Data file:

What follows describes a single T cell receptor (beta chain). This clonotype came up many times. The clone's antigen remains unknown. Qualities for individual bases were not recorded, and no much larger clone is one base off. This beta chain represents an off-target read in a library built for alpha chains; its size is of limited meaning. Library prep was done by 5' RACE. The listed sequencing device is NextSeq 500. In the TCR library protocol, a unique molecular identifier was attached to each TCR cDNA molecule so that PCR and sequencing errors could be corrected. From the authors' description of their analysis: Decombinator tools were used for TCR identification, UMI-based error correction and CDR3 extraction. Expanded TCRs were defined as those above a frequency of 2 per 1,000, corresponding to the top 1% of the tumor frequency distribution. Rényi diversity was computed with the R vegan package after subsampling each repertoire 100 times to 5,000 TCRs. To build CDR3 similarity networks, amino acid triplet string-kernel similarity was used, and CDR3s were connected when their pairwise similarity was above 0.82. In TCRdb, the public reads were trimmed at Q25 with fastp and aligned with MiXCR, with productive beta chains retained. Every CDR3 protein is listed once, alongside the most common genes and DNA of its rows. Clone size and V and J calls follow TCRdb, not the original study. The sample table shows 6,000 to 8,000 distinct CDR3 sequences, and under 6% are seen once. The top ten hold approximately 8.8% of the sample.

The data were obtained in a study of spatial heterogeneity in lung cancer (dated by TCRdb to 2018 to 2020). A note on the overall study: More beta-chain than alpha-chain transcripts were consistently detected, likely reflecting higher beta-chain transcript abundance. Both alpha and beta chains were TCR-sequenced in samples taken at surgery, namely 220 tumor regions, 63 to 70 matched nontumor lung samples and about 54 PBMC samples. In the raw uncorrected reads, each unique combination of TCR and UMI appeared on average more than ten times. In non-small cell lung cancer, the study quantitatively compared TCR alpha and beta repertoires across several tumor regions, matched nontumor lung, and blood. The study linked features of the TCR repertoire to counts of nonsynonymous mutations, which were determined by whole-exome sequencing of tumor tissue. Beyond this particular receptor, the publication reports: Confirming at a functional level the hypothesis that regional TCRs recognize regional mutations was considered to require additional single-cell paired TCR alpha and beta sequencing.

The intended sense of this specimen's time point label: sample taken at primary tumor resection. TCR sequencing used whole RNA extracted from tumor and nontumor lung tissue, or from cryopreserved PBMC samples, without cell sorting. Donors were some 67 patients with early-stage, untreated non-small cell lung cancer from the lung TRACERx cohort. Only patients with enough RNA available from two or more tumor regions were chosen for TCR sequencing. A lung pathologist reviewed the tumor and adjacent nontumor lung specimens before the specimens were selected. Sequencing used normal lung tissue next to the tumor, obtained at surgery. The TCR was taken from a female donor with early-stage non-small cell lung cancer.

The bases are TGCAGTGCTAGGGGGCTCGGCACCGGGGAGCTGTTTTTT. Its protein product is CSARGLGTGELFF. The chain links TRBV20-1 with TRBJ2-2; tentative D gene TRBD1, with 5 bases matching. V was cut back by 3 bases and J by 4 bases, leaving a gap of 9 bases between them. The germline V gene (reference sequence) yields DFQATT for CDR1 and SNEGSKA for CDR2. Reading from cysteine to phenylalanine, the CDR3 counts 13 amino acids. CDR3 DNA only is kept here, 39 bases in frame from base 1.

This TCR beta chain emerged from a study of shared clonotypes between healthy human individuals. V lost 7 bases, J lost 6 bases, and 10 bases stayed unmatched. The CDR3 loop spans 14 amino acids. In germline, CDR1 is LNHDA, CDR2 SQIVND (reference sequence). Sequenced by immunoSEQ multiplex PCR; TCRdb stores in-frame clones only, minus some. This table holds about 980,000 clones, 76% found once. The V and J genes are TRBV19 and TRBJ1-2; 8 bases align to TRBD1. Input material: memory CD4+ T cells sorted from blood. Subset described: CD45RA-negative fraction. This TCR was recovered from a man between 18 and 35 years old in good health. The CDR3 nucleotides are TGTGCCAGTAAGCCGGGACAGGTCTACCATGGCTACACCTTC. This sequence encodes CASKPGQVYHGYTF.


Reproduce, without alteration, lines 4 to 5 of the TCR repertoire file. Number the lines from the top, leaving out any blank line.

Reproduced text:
The bases are TGCAGTGCTAGGGGGCTCGGCACCGGGGAGCTGTTTTTT. Its protein product is CSARGLGTGELFF. The chain links TRBV20-1 with TRBJ2-2; tentative D gene TRBD1, with 5 bases matching. V was cut back by 3 bases and J by 4 bases, leaving a gap of 9 bases between them. The germline V gene (reference sequence) yields DFQATT for CDR1 and SNEGSKA for CDR2. Reading from cysteine to phenylalanine, the CDR3 counts 13 amino acids. CDR3 DNA only is kept here, 39 bases in frame from base 1.

This TCR beta chain emerged from a study of shared clonotypes between healthy human individuals. V lost 7 bases, J lost 6 bases, and 10 bases stayed unmatched. The CDR3 loop spans 14 amino acids. In germline, CDR1 is LNHDA, CDR2 SQIVND (reference sequence). Sequenced by immunoSEQ multiplex PCR; TCRdb stores in-frame clones only, minus some. This table holds about 980,000 clones, 76% found once. The V and J genes are TRBV19 and TRBJ1-2; 8 bases align to TRBD1. Input material: memory CD4+ T cells sorted from blood. Subset described: CD45RA-negative fraction. This TCR was recovered from a man between 18 and 35 years old in good health. The CDR3 nucleotides are TGTGCCAGTAAGCCGGGACAGGTCTACCATGGCTACACCTTC. This sequence encodes CASKPGQVYHGYTF.